A Basic Travel-Blogger SEO Guide: Keep it Relevant (Part 1)
SEO has become somewhat of a taboo word recently… especially if you’re a part of a certain Facebook group where anybody who dares to mention it receives the wrath of a few anti-SEO martyrs. A lot of people will say all forms of SEO are wrong and if you dabble in the dark arts then you’re cheating the system… but even those who say this are guilty of practising SEO at one point or another. Even though many of you now know what it’s all about I still get people asking me on a daily basis to help out with some of the basics.
As a little background story my past 4 years of working experience has been within the SEO field. I’ve been an SEO manager for some high-end companies and have seen some amazing results within the travel industry… I’m not trying to brag I’m just trying to show I’m not plucking this information out of the air. I’m also not trying to say I’m the expert who knows everything because I certainly don’t… I just know enough. For my next few posts I’ll be doing a mini-series on some of the basics of SEO that hopefully you will be able to use and put to good use on your own sites.
The first myth I want to expel from the dark arts of SEO is that it’s hard… because it’s not. SEO is something a lot of you do without realising it. I’m going to try and explain what I know in a very basic and general manner so I’m sorry to those of you who know what you’re doing.
In a nutshell Google has these little things called spiders. Google uses these spiders to crawl through every web page on the internet and record information about that page. Once Google has all of that information it will assess what that webpage is about and will then show that page in its search results if it is deemed relevant to the search being made. This is why when you search for something like “Weather in the UK” it will show web pages that are related to showing you what the weather is like in the UK rather than a website about sausages. Occasionally you will get a webpage showing in the results that don’t match what you’ve searched for and this is usually down to bad people using nasty black-hat SEO techniques to gain top places in Google for money-making keywords… but that’s a whole different topic.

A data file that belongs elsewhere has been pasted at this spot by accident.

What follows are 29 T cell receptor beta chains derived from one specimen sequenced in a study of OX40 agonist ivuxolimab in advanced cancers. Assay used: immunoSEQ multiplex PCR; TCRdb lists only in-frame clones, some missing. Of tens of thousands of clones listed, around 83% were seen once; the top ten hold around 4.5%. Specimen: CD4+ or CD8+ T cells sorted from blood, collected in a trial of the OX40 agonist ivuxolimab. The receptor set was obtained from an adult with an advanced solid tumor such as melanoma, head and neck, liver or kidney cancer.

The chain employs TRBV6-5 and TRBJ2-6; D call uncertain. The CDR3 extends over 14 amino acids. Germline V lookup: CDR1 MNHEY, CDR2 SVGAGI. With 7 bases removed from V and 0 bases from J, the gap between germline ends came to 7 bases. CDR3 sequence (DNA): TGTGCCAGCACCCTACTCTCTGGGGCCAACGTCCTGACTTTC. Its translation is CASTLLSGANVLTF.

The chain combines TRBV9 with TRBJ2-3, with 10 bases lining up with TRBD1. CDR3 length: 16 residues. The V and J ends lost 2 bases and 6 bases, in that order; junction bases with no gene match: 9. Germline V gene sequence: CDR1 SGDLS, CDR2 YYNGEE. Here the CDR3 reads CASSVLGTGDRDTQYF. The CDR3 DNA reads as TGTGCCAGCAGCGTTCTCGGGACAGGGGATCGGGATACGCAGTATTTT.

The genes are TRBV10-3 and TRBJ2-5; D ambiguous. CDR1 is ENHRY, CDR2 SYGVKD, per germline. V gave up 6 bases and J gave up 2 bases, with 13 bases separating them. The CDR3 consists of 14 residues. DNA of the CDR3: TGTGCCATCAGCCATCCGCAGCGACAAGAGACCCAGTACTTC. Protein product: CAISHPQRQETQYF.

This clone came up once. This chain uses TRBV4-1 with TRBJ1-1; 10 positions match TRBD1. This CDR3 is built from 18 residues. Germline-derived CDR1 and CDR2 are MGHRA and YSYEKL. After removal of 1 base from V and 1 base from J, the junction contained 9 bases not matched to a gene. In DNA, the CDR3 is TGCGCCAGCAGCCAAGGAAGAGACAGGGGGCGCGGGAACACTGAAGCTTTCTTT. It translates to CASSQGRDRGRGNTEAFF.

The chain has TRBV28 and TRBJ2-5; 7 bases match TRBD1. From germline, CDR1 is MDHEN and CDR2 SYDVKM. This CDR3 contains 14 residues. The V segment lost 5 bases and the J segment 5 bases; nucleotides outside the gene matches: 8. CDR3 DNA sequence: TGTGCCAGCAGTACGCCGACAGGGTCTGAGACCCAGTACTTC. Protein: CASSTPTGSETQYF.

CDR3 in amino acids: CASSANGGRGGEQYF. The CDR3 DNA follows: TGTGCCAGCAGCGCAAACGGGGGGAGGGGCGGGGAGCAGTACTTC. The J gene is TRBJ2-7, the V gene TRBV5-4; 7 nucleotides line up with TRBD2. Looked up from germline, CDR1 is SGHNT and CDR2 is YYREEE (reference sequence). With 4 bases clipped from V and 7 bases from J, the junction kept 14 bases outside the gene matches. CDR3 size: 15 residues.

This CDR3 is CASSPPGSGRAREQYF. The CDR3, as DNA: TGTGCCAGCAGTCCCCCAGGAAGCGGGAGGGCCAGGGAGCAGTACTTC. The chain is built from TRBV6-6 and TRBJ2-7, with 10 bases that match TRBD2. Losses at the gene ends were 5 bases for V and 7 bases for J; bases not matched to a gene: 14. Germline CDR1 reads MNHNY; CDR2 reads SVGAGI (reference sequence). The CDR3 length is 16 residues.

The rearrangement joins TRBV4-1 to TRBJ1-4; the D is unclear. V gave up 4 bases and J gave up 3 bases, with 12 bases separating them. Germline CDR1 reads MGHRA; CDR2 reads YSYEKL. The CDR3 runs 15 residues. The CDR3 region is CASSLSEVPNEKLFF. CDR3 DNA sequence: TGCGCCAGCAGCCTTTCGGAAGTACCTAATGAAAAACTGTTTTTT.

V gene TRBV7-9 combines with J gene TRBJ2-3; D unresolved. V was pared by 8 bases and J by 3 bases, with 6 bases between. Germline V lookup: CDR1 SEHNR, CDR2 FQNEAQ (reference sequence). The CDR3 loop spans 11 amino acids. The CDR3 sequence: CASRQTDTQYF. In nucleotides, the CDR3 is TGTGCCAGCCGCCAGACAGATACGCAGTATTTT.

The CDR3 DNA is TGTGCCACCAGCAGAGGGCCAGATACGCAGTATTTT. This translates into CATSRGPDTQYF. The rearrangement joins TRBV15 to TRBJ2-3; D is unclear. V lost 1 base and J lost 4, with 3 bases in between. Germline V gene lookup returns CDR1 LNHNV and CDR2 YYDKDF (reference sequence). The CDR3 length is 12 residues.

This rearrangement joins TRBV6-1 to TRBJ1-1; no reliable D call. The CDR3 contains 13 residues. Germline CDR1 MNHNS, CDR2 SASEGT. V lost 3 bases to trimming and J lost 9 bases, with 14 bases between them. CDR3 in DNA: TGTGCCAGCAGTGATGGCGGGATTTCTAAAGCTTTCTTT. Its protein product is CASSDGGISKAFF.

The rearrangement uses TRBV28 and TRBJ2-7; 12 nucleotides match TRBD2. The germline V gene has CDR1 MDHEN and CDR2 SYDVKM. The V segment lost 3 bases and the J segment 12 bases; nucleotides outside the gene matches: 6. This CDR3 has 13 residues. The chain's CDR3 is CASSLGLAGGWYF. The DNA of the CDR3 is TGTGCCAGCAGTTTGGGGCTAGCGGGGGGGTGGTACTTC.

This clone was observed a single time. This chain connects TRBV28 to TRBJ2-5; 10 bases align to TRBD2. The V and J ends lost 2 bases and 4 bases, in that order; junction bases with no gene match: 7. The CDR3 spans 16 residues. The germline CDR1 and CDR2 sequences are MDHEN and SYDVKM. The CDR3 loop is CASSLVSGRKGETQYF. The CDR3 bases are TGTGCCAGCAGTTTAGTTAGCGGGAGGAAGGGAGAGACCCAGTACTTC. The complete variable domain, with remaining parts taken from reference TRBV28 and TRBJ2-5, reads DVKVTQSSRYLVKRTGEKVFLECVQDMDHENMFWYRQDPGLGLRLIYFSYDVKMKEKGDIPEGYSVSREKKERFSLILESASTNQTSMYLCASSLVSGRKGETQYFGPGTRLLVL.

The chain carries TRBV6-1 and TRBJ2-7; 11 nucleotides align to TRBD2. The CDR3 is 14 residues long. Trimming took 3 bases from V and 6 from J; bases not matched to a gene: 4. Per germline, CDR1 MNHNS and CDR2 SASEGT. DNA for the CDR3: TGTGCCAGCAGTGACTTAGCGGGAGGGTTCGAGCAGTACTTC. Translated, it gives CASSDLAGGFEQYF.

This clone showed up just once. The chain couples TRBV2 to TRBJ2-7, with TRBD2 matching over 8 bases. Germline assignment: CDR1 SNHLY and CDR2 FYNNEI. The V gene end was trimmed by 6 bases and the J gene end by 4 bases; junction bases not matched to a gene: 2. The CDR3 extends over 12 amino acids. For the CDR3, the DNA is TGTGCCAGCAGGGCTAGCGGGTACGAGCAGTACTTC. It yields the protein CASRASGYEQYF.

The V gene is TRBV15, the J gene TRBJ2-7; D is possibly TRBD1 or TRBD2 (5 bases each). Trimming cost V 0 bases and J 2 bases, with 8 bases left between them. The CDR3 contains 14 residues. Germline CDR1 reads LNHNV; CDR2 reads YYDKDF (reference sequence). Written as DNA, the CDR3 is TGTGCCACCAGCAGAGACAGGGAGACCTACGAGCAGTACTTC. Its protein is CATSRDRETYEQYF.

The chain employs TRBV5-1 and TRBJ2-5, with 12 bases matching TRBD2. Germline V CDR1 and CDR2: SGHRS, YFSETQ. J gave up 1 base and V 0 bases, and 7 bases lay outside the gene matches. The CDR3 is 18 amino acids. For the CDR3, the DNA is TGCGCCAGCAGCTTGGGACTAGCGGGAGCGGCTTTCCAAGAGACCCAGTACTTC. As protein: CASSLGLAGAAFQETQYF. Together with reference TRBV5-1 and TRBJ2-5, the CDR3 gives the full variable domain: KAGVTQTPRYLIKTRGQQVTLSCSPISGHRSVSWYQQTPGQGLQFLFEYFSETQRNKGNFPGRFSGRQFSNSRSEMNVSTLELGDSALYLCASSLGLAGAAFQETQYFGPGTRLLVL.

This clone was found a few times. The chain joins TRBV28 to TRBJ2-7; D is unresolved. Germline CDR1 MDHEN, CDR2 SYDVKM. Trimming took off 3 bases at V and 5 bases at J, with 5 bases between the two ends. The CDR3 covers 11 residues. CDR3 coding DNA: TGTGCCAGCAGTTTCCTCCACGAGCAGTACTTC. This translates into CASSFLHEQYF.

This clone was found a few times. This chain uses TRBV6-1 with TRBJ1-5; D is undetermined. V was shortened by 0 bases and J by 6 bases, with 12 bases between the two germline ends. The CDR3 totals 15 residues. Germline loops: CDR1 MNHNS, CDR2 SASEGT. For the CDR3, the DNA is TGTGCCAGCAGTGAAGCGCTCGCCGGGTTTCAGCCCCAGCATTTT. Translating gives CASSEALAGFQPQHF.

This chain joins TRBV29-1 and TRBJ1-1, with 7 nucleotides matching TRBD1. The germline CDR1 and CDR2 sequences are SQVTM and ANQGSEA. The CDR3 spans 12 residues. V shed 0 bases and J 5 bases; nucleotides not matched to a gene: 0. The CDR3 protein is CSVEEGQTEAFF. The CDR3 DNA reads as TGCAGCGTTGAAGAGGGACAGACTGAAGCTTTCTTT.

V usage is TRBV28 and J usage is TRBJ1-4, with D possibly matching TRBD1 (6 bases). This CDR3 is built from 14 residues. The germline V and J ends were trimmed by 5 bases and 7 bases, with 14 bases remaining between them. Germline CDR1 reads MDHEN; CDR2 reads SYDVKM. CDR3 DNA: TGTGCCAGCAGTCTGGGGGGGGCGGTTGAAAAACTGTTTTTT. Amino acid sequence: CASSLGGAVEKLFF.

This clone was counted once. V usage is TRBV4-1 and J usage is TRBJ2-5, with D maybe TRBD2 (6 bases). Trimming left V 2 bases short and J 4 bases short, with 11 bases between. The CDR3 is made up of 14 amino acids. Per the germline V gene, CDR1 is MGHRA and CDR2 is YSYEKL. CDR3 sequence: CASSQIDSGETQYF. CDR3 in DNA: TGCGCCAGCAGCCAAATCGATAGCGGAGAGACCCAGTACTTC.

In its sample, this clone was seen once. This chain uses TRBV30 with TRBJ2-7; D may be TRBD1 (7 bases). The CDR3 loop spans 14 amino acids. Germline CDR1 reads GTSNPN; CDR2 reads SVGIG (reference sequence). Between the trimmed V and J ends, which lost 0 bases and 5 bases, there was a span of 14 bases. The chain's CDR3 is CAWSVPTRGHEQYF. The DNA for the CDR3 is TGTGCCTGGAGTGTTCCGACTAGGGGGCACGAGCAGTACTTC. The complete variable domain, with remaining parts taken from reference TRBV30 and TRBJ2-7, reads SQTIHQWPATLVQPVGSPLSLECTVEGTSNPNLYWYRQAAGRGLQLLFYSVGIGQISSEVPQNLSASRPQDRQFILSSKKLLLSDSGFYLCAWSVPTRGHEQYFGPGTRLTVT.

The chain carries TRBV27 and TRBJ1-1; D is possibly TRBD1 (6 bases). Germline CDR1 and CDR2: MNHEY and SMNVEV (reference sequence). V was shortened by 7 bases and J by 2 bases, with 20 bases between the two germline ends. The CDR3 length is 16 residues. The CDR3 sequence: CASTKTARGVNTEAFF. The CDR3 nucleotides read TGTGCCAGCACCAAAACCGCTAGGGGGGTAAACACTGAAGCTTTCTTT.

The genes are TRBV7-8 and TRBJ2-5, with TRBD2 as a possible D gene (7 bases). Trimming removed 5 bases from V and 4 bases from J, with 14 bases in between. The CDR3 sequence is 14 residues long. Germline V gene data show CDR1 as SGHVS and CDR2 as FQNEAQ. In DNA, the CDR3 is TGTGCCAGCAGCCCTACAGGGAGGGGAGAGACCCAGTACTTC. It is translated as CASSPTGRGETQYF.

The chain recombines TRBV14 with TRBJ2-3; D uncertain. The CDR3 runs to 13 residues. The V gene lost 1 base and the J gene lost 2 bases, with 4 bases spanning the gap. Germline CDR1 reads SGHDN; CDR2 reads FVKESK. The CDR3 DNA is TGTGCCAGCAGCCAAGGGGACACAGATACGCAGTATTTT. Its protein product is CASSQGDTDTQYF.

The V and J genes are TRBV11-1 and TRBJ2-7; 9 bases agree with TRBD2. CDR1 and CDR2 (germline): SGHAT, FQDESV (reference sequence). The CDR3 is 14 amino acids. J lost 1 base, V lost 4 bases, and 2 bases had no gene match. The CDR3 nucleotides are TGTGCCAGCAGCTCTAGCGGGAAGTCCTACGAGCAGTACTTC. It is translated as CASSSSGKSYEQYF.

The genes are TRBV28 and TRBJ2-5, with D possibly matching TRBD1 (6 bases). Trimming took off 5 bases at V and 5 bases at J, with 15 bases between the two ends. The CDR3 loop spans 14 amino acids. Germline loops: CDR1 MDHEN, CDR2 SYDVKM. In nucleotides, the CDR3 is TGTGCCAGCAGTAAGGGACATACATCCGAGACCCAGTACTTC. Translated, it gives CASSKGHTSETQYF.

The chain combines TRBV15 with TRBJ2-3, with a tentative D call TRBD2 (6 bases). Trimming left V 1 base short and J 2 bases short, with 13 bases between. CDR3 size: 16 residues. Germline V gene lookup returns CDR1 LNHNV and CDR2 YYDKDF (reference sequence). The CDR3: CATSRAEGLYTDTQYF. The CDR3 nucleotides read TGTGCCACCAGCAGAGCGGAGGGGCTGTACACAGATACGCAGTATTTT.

With this in mind the most basic principle of SEO is to make your site as relevant as possible for the keywords you want to show up for. What I mean by this is if you’re writing about sausages and nothing else then don’t expect to show up for searches in Google from the keyword “travel” – it just won’t happen. However if you’re hoping to show up in Google for the keyword “Australia Travel Blog” then you need to show Google that your website is a good resource for somebody that may be searching for a Travel Blog about Australia. To show Google that your travel blog is about Australia then you need to mention it somewhere on your site… this could be in the form of a few sentences on your ‘about’ page or even post tags and categories… whichever way you do it you need to make sure it’s there. If you don’t mention ‘Australia’ anywhere on your blog then how can you expect Google to recognise your blog as a resource for Australia?
If your blog is more of a general travel blog then you’re more than likely going to be relying on your posts to do the work for you. Currently 70% of my traffic comes from Google searches and that’s because I’ll make sure to have information in my posts that I know people will be looking for. As an example one of my older posts about Currumbin Wildlife Sanctuary receives searches for terms such as “Currumbin Wildlife Sanctuary opening times” and “How much does it cost to hold a Koala at Currumbin”. My personal blog is one of the top results for these terms because I’ve included lines in that post that refer to searches that would be made.
Googles spiders have crawled through my posts, recorded information that shows those posts having the information about the opening times and then has shown them in their results pages because they are relevant to what is being searched for. I’ve not deviated away from the post topic by putting the opening times in there… I haven’t blatantly spammed the post with keywords as they are useful bits of information for somebody reading it, but I have made it relevant for something that I know will be searched for.
As I’ve said there are many ways to make sure you’re showing up for keywords and making your site relevant is just one of them. As this is part of a mini-series I won’t dive in too deep just yet but if you’ve any questions so far leave them in a comment below and I’ll either answer you on here or send you an email if the response is too long!
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- A Basic Travel-Blogger SEO Guide: Keep it Relevant (Part 1) - August 30, 2012
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